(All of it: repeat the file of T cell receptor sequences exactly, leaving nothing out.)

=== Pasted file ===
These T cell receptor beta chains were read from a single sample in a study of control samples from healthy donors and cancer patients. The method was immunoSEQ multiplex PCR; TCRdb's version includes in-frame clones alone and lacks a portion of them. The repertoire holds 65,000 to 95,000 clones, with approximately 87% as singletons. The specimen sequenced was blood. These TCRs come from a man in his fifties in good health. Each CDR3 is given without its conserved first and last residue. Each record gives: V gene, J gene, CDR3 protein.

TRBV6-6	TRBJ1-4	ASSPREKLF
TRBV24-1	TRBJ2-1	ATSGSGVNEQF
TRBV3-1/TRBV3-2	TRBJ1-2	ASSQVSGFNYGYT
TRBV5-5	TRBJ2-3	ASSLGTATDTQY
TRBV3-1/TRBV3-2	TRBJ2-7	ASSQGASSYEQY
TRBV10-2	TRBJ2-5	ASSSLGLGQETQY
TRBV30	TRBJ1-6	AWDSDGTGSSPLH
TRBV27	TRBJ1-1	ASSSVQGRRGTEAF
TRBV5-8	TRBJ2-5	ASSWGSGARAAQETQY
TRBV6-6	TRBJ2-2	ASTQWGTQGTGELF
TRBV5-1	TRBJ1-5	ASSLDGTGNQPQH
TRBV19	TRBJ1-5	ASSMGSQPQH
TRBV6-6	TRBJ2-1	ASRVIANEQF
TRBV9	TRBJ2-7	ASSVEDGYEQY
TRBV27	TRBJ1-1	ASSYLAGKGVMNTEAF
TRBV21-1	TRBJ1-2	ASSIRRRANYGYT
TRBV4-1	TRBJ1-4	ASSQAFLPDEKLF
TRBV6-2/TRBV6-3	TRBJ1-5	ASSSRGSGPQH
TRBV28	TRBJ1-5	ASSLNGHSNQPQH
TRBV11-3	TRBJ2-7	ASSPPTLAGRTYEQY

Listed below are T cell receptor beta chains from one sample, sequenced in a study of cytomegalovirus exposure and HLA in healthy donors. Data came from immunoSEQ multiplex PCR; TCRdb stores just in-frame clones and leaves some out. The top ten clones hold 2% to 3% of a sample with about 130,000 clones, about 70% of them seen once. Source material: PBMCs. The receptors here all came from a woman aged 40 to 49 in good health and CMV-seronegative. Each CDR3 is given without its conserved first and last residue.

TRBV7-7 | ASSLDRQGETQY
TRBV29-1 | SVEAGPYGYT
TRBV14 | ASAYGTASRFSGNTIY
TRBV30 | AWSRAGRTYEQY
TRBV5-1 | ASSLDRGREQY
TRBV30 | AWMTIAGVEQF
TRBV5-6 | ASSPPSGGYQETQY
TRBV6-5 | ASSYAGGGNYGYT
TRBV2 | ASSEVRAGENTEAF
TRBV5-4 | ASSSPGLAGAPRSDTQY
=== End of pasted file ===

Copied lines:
These T cell receptor beta chains were read from a single sample in a study of control samples from healthy donors and cancer patients. The method was immunoSEQ multiplex PCR; TCRdb's version includes in-frame clones alone and lacks a portion of them. The repertoire holds 65,000 to 95,000 clones, with approximately 87% as singletons. The specimen sequenced was blood. These TCRs come from a man in his fifties in good health. Each CDR3 is given without its conserved first and last residue. Each record gives: V gene, J gene, CDR3 protein.

TRBV6-6	TRBJ1-4	ASSPREKLF
TRBV24-1	TRBJ2-1	ATSGSGVNEQF
TRBV3-1/TRBV3-2	TRBJ1-2	ASSQVSGFNYGYT
TRBV5-5	TRBJ2-3	ASSLGTATDTQY
TRBV3-1/TRBV3-2	TRBJ2-7	ASSQGASSYEQY
TRBV10-2	TRBJ2-5	ASSSLGLGQETQY
TRBV30	TRBJ1-6	AWDSDGTGSSPLH
TRBV27	TRBJ1-1	ASSSVQGRRGTEAF
TRBV5-8	TRBJ2-5	ASSWGSGARAAQETQY
TRBV6-6	TRBJ2-2	ASTQWGTQGTGELF
TRBV5-1	TRBJ1-5	ASSLDGTGNQPQH
TRBV19	TRBJ1-5	ASSMGSQPQH
TRBV6-6	TRBJ2-1	ASRVIANEQF
TRBV9	TRBJ2-7	ASSVEDGYEQY
TRBV27	TRBJ1-1	ASSYLAGKGVMNTEAF
TRBV21-1	TRBJ1-2	ASSIRRRANYGYT
TRBV4-1	TRBJ1-4	ASSQAFLPDEKLF
TRBV6-2/TRBV6-3	TRBJ1-5	ASSSRGSGPQH
TRBV28	TRBJ1-5	ASSLNGHSNQPQH
TRBV11-3	TRBJ2-7	ASSPPTLAGRTYEQY

Listed below are T cell receptor beta chains from one sample, sequenced in a study of cytomegalovirus exposure and HLA in healthy donors. Data came from immunoSEQ multiplex PCR; TCRdb stores just in-frame clones and leaves some out. The top ten clones hold 2% to 3% of a sample with about 130,000 clones, about 70% of them seen once. Source material: PBMCs. The receptors here all came from a woman aged 40 to 49 in good health and CMV-seronegative. Each CDR3 is given without its conserved first and last residue.

TRBV7-7 | ASSLDRQGETQY
TRBV29-1 | SVEAGPYGYT
TRBV14 | ASAYGTASRFSGNTIY
TRBV30 | AWSRAGRTYEQY
TRBV5-1 | ASSLDRGREQY
TRBV30 | AWMTIAGVEQF
TRBV5-6 | ASSPPSGGYQETQY
TRBV6-5 | ASSYAGGGNYGYT
TRBV2 | ASSEVRAGENTEAF
TRBV5-4 | ASSSPGLAGAPRSDTQY